Hope Foundation for Women & Children of Bangladesh Update by Guest Blogger Jennifer Burns, CNM, MSN (volunteer at new remote birth centers)
Birth centers with midwifery care are a key component to addressing maternal & neonatal morbidity and mortality around the world. Improving access to skilled maternity care is the only way to directly change outcomes in developing countries. Hope Foundation for Women and Children of Bangladesh has opened four birth centers in remote communities. The model is simple and effective, with one midwife, one midwife assistant and three field workers. They begin with door to door surveys and communication with community leaders about midwifery and birth center care. Field workers are on the front lines connecting with the community to help change a culture, with the goal of improving outcomes for women & children of each community.
Another key component is the monthly Mother’s Club meetings. The midwives and field workers gather women of the community and provide structured education on topics ranging from family planning to breastfeeding. This grassroots style is connecting the women of the community and providing them with a support network and information to make informed decisions about their health care. The groups are guided with love and compassion, transforming each woman and her community.
The options in most rural communities for birth are limited to traditional birth attendants. TBAs attend up to 90% of the births in these areas. Unfortunately, many have no formal medical training, which results in high rates of preventable maternal & infant mortality and in Bangladesh, unacceptably high rates of fistula.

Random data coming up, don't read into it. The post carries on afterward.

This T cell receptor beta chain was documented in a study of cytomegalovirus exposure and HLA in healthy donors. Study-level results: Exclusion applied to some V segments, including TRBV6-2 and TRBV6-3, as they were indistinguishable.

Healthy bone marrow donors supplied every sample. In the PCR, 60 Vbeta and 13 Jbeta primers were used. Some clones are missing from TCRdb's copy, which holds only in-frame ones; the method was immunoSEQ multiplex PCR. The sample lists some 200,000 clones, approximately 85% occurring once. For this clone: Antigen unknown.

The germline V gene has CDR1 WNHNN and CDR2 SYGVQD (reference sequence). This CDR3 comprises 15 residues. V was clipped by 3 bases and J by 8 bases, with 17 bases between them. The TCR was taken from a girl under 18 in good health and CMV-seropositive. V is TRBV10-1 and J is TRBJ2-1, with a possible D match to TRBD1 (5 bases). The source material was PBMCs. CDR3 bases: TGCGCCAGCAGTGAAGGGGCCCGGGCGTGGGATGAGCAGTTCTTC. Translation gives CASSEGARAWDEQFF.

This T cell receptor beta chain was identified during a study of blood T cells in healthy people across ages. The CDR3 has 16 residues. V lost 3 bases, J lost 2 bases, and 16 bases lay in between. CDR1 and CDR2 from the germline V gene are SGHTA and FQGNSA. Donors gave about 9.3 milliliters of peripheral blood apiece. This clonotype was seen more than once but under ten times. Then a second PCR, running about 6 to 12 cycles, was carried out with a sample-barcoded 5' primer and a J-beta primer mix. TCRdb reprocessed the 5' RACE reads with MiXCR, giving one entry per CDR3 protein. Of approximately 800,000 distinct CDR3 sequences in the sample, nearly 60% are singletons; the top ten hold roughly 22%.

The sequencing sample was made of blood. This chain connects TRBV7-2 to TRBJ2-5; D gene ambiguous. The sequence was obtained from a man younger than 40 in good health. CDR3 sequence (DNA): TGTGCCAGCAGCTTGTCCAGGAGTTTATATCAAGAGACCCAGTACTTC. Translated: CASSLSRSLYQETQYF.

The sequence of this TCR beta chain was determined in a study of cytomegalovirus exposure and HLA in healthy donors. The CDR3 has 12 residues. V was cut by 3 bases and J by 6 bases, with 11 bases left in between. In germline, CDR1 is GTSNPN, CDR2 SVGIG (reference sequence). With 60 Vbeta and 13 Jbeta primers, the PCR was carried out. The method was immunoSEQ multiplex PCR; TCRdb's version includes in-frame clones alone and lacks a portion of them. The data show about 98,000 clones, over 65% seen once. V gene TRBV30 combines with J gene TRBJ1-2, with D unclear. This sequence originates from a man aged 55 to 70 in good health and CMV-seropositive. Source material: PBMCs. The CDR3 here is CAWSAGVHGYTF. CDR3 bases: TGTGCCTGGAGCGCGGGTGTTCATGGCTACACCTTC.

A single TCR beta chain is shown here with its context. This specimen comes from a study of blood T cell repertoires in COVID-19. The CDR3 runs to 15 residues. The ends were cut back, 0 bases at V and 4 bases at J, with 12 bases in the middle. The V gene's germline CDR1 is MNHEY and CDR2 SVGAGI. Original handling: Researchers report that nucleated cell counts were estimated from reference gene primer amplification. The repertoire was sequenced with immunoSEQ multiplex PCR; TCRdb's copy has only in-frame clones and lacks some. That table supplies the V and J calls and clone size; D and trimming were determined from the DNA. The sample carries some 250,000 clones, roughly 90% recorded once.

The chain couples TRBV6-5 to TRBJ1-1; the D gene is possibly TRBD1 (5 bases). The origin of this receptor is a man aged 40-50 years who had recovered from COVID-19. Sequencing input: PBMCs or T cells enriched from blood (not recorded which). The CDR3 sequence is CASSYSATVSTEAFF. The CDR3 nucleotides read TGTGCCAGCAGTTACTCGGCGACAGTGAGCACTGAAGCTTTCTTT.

There are moments of clarity when working in developing countries. One that profoundly moved me involved a young woman who came to the birth center in labor. Upon arrival she was bleeding and had a fever. She had been laboring at home for quite awhile and walked over an hour to reach the birth center. The midwife identified the fever and bleeding, and immediately began treatment. The birth was imminent and thanks to her training, she knew exactly what to do. The baby was at least 5 weeks preterm but was born alive and breastfed well. The mother received loving, compassionate midwifery care and potentially life-saving medications for her bleeding and infection. I will never forget looking in her eyes as she held her new baby, thinking to myself, “What would have happened to her three months ago prior to this birth center opening?” Luckily, with the dedication of the Hope Foundation we will never know.
HAPPY MOTHER’S DAY TO ALL! WE ARE GRATEFUL BEYOND WORDS FOR EACH SAFE DELIVERY AND THE COURAGE OF MOTHERS TO GIVE LIFE! WITH LOVE, KAY